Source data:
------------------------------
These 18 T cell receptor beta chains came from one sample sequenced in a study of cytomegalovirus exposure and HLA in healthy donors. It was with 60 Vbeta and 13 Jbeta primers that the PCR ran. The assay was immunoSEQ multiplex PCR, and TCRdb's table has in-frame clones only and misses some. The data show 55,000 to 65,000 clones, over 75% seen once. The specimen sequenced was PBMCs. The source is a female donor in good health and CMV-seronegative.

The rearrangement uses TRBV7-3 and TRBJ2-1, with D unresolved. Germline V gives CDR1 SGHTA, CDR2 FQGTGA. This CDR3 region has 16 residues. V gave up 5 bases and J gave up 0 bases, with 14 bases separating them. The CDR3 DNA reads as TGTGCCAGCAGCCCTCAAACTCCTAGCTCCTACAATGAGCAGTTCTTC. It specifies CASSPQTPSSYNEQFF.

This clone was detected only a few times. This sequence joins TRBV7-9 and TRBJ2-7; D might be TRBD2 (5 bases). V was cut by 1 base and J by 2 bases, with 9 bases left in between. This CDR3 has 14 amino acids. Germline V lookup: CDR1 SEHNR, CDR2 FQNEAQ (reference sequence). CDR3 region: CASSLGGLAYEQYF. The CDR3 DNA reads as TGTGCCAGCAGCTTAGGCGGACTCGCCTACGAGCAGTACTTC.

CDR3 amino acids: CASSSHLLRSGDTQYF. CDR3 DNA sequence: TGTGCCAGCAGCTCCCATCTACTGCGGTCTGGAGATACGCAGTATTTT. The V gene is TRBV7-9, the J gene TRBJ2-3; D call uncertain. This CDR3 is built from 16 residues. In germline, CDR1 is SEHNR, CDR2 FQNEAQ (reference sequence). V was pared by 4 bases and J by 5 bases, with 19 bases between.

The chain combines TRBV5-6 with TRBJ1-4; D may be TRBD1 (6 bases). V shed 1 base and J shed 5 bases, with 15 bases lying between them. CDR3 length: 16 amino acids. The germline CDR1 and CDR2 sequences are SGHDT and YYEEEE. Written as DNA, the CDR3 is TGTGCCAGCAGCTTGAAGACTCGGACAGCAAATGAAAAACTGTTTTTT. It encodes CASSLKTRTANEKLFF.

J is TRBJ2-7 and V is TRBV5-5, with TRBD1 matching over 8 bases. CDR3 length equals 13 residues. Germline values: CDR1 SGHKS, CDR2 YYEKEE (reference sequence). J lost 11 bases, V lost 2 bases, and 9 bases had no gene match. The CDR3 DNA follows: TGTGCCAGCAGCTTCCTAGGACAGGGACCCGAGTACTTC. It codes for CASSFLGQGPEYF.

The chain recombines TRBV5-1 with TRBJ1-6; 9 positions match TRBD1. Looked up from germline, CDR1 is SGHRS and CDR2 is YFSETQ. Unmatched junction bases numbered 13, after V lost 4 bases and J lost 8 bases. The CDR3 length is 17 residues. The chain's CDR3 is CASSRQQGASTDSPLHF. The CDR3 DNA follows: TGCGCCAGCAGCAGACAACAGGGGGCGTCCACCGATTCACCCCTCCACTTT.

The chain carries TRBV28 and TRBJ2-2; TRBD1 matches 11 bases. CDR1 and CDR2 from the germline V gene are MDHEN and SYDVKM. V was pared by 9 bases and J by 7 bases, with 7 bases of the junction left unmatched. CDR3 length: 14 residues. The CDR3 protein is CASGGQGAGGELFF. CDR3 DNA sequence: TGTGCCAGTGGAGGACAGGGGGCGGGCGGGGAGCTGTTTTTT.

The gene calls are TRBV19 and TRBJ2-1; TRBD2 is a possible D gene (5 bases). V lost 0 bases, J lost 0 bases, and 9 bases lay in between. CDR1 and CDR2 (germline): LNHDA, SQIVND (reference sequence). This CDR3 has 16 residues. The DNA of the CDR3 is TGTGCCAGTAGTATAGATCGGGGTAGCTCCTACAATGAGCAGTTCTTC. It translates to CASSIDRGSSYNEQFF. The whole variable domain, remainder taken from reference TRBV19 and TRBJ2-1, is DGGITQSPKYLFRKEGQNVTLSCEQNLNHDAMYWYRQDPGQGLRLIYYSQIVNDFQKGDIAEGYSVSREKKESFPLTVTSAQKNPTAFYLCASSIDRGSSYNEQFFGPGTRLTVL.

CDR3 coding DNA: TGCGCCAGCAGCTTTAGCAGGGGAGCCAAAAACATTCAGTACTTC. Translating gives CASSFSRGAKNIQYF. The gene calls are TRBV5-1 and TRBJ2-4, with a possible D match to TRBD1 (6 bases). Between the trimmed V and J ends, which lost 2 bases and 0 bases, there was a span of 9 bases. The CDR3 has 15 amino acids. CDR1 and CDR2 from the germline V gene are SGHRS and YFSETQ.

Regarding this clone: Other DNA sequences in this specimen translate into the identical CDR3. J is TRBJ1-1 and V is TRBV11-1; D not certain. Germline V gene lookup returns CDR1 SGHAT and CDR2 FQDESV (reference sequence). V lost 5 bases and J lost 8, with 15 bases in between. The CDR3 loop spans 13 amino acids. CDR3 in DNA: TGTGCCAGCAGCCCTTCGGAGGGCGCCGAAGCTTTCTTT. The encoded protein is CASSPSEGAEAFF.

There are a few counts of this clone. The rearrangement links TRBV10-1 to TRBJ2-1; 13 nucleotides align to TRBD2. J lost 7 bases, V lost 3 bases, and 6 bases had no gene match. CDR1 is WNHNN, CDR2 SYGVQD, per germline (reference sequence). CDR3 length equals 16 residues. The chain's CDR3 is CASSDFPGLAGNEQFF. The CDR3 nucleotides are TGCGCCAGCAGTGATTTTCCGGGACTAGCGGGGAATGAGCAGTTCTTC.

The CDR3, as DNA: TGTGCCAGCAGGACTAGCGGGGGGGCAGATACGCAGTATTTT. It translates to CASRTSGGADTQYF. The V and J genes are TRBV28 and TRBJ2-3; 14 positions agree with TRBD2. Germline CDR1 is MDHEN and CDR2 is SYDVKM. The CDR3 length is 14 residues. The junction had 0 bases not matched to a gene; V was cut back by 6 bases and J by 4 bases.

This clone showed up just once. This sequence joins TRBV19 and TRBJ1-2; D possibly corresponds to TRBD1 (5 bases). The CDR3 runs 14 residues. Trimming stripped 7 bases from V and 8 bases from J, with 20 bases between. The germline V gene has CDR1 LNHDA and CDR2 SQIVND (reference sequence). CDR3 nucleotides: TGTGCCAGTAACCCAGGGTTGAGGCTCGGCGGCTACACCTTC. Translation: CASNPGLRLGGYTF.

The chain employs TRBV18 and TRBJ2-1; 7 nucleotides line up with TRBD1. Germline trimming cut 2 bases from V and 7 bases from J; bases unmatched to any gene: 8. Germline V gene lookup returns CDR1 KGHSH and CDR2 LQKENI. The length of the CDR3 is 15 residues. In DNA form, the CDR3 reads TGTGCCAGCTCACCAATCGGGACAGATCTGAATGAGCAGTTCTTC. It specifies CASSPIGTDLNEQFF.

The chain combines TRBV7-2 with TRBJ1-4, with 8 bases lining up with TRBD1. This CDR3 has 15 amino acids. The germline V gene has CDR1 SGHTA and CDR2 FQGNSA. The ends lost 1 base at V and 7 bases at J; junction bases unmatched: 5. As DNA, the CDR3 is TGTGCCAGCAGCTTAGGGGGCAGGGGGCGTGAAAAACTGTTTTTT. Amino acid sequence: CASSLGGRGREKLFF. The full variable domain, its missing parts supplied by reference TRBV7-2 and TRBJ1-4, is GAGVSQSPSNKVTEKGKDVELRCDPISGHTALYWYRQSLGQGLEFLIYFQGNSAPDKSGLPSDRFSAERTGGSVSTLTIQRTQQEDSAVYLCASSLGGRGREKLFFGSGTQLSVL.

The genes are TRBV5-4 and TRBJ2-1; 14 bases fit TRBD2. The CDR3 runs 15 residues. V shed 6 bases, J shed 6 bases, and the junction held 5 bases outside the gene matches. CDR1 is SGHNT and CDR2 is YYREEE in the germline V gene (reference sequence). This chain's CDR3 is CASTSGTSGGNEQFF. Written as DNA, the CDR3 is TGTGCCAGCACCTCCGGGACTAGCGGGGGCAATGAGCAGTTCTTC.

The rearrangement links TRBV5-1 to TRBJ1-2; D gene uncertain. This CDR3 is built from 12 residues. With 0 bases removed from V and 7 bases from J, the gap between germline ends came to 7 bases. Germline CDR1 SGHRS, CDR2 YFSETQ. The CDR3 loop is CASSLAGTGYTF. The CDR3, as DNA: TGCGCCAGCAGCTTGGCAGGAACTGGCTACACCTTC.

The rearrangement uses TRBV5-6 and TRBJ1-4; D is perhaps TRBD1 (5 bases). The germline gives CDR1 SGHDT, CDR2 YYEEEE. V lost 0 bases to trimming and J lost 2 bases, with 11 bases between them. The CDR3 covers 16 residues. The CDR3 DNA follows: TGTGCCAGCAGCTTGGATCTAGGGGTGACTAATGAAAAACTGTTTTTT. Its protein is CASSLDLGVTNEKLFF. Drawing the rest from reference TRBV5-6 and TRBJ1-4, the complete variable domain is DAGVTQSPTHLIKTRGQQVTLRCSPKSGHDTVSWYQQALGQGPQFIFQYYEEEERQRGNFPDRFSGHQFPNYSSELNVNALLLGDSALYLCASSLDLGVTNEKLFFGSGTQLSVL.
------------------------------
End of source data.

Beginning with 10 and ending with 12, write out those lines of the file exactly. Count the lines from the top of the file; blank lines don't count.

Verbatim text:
CDR3 coding DNA: TGCGCCAGCAGCTTTAGCAGGGGAGCCAAAAACATTCAGTACTTC. Translating gives CASSFSRGAKNIQYF. The gene calls are TRBV5-1 and TRBJ2-4, with a possible D match to TRBD1 (6 bases). Between the trimmed V and J ends, which lost 2 bases and 0 bases, there was a span of 9 bases. The CDR3 has 15 amino acids. CDR1 and CDR2 from the germline V gene are SGHRS and YFSETQ.

Regarding this clone: Other DNA sequences in this specimen translate into the identical CDR3. J is TRBJ1-1 and V is TRBV11-1; D not certain. Germline V gene lookup returns CDR1 SGHAT and CDR2 FQDESV (reference sequence). V lost 5 bases and J lost 8, with 15 bases in between. The CDR3 loop spans 13 amino acids. CDR3 in DNA: TGTGCCAGCAGCCCTTCGGAGGGCGCCGAAGCTTTCTTT. The encoded protein is CASSPSEGAEAFF.

There are a few counts of this clone. The rearrangement links TRBV10-1 to TRBJ2-1; 13 nucleotides align to TRBD2. J lost 7 bases, V lost 3 bases, and 6 bases had no gene match. CDR1 is WNHNN, CDR2 SYGVQD, per germline (reference sequence). CDR3 length equals 16 residues. The chain's CDR3 is CASSDFPGLAGNEQFF. The CDR3 nucleotides are TGCGCCAGCAGTGATTTTCCGGGACTAGCGGGGAATGAGCAGTTCTTC.